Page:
This month’s contaminant(s) could just as well be titled “Endocrine Gland Disruptors” since this group of organic chemical compounds, typifies the behavior of a large group of substances, many of which are found in certain plastics. A former Pure Water distributor by the name of Dr. Theo Colborn, co-authored a book titled “Our Stolen Future” in which the dangers of these contaminants in our water and food were spelled out in great detail. Dr. Colborn was ahead of her time in many respects, at least as far as knowledge of these dangerous chemicals and the need to have them regulated. Phthalates are easily released into the environment. In general they do not persist in the outdoor environment because of bio-degradation and photo-degradation. They can however buildup in indoor environments! Outdoor air concentrations are higher in urban and suburban areas the in rural and remote areas.
For your information, the word phthalate is pronounced as though the (ph) is silent…in other words “thalate”. For you “chemists” out there, phthalates are the most commonly used plasticizers in the world and are categorized as high and low, depending on their molecular weight. (We won’t get into the actual chemical structure here.)
- High phthalates include those with 7-13 Carbon atoms in their chemical backbone, which gives them increased permanency and durability. The most common types of high phthalates include di-isononyl phthalate (DINP), di-isodecyl phthalate (DIDP) and di-propylheptyl phthalate (DPHP). High phthalates are commonly used in PVC products such as wire and cable, flooring, wall covering, self-adhesive films, synthetic leather, coated fabrics and roofing and automobile applications.
- Low phthalates include those with 3-6 carbon atoms in their chemical backbone. The most common types of low phthalates include di(2-ethylhexyl) phthalate (DEHP) and di-butyl phthalate (DBP). Low phthalates are commonly used in medical devices, general purpose PVC, adhesives and inks.
This common chemical ingredient in plastics, phthalate, has been linked to negative effects on the development of masculine traits including smaller penises and incomplete descent of testicles in male infants. Phthalates, which are added to plastics to keep them soft and pliable, are linked to a feminizing effect on boy fetuses whose mothers had above-average levels of the chemical in their urine while pregnant. Mothers who had the highest amounts gave birth to boys with more feminine characteristics.
Scientists have been concerned about the effects of the phthalates, known as DEHP, because rodent studies showed it had a negative effect on the masculinity of young rats. Current research conducted in three different areas of the United States, showed their concerns were well-founded. Scientists discovered a definite correlation between levels of the chemical in pregnant mothers and a feminizing effect on their sons. They theorize that phthalates may reduce testosterone synthesis.
You may be surprised to find that Phthalates are being added to many personal care products including perfume, nail polish and hair spray. They are also included in many cosmetics, but the consumer is unaware because they are not specifically listed on the label, hiding under other items such as fragrances. An environmental website called The Daily Green lists the following steps to avoid phthalates and Bisphenol A:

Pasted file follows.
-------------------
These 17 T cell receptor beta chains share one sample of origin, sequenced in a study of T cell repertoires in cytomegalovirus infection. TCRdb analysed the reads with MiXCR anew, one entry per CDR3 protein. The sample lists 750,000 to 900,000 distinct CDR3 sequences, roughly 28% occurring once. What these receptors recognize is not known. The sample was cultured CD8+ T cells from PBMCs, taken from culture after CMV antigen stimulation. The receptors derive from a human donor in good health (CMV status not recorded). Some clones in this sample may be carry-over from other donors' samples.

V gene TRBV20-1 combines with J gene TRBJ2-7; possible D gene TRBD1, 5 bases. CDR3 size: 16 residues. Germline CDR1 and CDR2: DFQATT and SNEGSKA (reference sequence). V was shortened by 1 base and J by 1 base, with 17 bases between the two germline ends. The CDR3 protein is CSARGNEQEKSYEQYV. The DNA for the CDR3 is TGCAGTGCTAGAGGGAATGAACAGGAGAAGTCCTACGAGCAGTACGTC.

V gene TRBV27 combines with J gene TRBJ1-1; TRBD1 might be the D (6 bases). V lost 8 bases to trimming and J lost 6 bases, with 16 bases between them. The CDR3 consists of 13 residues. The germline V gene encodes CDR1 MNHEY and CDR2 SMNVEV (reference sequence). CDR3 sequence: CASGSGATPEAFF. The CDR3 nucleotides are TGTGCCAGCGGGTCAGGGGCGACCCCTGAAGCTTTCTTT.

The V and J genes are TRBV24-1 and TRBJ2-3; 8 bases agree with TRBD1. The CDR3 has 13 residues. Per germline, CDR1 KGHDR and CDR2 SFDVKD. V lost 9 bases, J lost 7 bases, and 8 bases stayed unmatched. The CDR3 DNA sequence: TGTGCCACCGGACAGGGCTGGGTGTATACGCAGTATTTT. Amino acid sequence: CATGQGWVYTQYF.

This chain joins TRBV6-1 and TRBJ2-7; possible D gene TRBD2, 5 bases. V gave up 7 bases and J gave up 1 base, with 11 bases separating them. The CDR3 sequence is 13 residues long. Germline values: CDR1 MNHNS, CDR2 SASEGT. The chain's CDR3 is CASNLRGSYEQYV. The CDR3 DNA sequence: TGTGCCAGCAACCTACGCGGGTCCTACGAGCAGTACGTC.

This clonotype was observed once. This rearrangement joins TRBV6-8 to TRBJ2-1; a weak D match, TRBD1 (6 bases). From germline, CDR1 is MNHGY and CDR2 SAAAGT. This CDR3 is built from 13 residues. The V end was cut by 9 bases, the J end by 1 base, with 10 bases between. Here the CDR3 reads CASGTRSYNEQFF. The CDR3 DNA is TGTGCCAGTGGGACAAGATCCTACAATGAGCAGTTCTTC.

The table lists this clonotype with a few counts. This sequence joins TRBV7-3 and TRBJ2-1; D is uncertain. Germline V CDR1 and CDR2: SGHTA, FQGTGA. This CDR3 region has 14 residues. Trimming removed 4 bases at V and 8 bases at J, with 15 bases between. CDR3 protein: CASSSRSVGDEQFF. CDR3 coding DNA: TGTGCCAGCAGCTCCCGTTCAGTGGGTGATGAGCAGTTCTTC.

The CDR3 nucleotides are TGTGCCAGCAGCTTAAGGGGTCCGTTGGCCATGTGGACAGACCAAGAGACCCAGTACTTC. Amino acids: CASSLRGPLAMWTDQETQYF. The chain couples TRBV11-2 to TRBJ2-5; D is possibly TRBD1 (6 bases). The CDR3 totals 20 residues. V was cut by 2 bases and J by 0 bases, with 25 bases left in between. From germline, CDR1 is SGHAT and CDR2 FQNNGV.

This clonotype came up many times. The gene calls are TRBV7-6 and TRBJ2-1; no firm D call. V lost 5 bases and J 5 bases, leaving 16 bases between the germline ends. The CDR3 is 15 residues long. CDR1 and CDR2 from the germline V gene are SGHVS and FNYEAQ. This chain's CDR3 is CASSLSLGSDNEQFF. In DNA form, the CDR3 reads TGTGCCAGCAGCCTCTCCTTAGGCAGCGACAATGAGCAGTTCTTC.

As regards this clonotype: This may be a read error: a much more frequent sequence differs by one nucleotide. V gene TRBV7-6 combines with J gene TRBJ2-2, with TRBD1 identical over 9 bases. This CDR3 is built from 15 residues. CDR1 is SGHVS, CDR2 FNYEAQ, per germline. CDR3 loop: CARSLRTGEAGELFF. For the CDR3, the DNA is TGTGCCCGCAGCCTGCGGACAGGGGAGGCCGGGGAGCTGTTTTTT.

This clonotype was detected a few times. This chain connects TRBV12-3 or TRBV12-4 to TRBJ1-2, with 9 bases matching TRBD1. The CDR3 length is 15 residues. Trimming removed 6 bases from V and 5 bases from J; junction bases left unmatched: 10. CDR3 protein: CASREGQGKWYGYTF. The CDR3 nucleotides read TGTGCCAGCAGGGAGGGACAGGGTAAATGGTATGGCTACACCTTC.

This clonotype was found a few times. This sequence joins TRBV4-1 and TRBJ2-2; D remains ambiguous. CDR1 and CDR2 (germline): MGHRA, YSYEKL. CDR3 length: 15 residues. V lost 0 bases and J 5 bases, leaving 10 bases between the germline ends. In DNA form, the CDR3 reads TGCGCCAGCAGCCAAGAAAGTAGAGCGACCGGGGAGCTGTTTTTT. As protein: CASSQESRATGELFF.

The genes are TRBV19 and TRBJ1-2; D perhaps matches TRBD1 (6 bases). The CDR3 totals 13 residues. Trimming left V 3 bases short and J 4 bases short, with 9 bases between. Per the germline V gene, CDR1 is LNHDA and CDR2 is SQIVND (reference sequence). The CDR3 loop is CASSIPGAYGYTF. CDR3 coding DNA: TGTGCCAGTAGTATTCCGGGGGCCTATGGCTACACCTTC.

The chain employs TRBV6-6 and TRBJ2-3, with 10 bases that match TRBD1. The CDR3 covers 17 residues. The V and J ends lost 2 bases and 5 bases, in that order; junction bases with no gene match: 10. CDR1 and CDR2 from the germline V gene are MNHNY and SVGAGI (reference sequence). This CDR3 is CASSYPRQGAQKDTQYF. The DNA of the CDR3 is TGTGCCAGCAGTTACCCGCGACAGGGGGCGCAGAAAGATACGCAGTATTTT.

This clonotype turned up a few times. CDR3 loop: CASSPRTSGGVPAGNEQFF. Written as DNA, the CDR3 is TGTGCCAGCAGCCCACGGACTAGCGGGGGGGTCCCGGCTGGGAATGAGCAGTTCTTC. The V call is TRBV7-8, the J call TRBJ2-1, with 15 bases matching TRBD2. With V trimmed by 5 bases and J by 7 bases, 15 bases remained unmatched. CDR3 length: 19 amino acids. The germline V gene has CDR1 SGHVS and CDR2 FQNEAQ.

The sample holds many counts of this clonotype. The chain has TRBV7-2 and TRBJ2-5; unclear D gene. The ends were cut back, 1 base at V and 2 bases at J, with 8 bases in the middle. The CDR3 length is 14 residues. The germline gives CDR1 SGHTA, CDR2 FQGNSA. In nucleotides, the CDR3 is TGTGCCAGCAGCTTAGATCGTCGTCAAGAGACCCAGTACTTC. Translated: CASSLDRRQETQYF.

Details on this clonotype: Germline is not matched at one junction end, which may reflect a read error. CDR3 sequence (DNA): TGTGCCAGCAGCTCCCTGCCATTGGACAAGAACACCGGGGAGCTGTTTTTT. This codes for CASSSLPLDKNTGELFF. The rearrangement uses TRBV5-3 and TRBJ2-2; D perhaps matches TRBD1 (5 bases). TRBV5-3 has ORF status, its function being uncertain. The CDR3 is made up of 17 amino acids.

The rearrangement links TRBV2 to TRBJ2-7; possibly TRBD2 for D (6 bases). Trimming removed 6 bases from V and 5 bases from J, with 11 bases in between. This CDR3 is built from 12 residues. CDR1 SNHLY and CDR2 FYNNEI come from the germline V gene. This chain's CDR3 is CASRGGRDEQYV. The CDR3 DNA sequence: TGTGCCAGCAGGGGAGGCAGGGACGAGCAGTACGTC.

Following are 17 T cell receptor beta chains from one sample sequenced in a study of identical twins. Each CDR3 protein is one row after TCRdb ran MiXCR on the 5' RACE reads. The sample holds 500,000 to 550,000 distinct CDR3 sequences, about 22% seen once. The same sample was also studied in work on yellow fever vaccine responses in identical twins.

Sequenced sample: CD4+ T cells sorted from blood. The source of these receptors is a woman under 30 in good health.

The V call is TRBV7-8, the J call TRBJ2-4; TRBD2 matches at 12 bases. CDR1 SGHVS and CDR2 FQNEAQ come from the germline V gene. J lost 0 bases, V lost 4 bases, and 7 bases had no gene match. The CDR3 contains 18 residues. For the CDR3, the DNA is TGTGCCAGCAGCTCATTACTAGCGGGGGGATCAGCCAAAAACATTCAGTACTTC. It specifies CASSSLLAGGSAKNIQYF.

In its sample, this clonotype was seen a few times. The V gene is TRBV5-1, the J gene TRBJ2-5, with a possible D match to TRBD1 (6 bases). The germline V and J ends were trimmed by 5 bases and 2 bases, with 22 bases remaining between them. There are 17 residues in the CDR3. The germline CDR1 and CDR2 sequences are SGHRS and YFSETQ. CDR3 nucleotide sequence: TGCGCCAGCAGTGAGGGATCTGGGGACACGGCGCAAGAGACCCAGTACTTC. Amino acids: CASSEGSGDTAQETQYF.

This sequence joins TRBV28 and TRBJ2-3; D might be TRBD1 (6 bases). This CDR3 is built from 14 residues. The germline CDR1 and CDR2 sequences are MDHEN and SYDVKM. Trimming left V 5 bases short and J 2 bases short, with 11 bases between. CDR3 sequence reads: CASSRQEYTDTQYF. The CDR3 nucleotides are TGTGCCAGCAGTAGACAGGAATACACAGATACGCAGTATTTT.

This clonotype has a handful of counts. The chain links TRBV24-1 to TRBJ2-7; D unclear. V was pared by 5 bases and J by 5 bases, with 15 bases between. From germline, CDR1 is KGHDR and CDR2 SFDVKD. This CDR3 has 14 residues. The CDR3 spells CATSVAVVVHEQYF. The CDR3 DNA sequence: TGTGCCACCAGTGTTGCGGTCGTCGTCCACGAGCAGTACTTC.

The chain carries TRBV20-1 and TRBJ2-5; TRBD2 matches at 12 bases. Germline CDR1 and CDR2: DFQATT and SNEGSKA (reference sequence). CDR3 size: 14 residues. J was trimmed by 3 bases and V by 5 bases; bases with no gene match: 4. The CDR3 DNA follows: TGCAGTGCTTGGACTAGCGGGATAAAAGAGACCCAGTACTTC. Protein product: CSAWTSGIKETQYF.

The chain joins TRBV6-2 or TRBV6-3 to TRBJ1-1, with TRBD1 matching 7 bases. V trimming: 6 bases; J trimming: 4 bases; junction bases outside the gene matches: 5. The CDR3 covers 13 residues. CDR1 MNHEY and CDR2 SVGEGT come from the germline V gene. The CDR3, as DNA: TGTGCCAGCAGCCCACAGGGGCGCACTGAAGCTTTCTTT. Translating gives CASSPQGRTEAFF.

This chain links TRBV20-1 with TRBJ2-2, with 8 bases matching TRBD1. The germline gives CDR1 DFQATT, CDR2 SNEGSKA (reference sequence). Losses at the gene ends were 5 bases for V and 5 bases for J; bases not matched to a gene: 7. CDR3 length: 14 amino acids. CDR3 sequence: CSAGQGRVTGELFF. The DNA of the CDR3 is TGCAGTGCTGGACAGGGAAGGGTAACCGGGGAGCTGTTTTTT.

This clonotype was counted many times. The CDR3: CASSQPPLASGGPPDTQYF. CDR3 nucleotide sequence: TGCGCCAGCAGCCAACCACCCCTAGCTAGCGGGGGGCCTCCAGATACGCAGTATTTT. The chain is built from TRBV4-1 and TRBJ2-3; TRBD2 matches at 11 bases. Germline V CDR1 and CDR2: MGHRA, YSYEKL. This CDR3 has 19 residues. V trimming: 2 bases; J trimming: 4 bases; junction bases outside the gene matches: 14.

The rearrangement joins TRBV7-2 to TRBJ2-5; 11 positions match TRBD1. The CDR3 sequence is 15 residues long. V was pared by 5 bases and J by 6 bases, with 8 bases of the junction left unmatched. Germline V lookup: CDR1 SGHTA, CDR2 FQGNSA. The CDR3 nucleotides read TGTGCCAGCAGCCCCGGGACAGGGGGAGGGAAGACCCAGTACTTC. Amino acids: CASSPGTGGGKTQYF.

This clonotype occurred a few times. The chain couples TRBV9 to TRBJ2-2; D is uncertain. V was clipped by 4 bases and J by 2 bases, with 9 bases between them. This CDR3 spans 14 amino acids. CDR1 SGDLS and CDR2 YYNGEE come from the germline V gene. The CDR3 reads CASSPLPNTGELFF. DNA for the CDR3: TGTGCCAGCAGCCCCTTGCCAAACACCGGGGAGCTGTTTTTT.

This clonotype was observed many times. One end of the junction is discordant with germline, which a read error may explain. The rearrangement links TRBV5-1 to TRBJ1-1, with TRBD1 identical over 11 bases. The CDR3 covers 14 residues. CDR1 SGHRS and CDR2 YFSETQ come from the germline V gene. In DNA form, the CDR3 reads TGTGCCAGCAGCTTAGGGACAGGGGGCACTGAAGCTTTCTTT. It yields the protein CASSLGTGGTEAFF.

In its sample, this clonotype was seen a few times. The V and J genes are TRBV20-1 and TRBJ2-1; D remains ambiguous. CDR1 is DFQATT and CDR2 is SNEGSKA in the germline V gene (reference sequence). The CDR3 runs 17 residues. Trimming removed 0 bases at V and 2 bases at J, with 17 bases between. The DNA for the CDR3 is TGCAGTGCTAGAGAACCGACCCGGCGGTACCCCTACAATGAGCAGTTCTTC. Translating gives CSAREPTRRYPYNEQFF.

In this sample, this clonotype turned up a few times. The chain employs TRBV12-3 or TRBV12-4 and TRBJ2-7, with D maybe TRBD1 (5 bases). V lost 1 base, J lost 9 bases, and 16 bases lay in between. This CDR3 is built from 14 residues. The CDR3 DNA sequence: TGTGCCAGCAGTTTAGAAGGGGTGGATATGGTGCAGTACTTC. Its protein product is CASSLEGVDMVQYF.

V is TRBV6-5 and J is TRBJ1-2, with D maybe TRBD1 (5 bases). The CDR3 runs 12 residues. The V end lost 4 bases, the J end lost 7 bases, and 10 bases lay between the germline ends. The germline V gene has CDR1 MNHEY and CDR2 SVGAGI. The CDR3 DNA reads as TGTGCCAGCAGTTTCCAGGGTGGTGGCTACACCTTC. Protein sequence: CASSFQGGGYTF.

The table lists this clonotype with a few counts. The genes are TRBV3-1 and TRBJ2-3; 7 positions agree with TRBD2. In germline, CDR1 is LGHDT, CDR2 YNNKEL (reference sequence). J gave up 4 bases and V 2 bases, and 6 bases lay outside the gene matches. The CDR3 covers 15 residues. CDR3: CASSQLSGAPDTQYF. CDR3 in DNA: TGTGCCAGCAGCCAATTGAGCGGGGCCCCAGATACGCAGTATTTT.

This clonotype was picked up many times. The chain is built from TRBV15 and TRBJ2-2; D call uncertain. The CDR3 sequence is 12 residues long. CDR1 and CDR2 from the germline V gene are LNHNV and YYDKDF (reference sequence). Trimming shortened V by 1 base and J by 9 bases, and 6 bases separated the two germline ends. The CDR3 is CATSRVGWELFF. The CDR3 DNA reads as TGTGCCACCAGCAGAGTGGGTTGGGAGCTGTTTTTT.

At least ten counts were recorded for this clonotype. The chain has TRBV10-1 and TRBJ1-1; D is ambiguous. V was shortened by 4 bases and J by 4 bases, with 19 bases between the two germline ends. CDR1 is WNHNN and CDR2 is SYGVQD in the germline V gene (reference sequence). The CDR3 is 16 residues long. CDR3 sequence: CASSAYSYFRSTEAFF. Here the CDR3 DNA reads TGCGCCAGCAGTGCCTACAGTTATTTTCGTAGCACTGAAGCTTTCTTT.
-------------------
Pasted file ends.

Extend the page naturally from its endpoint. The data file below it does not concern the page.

- Read the ingredients. According to the organization Pollution in People, you can identify phthalates in some products by their chemical names, or abbreviations: (Notice the letter P on the end of each of the offending additives.)
o DBP (di-n-butyl phthalate) and DEP (diethyl phthalate) are often found in personal care products, including nail polishes, deodorants, perfumes and cologne, aftershave lotions, shampoos, hair gels and hand lotions. (BzBP, see below, is also in some personal care products.)
o DEHP (di-(2-ethylhexyl) phthalate or Bis (2-ethylhexyl) phthalate) is used in PVC plastics, including some medical devices.
o BzBP(benzylbutyl phthalate) is used in some flooring, car products and personal care products.
o DMP (dimethyl phthalate) is used in insect repellent and some plastics (as well as rocket propellant).
- Be wary of the term “fragrance,” which is used to denote a combination of compounds, possibly including phthatates, which are a subject of recent concern because of studies showing they can mimic certain hormones.
- Choose plastics with the recycling code 1, 2 or 5 for food and water containers. Recycling codes 3 and 7 are more likely to contain bis-phenol A or phthalates. Although the word “phthalate” appears in the name, PETE (1) doesn’t not use phthalates as plasticizers.
How does this relate to our distillation products? The EPA MCL for phthalate is 0.006 Mg/L (6 ppb). Due to the high boiling points of phthalates, and very low vapor pressures, they should be removed rather easily in an air-cooled vented water distiller, but activated carbon post-filtration is advised for added safety. The reactivity of distilled water makes it extremely important to carefully choose the container it is stored in. If distilled water is stored in a plastic containing phthalates, these compounds will be quickly absorbed into the water and consumed by the person drinking it.
It is best to store distilled water in a glass container if all possible. If one does store distilled water in a plastic container, be sure that it is one with one of the recycling codes listed above. (Plastic containers with the recycling code 2 (HDPE or High Density Polyethylene) are the safest to use for storing distilled water.) The above advice also applies when purchasing other types of water as well.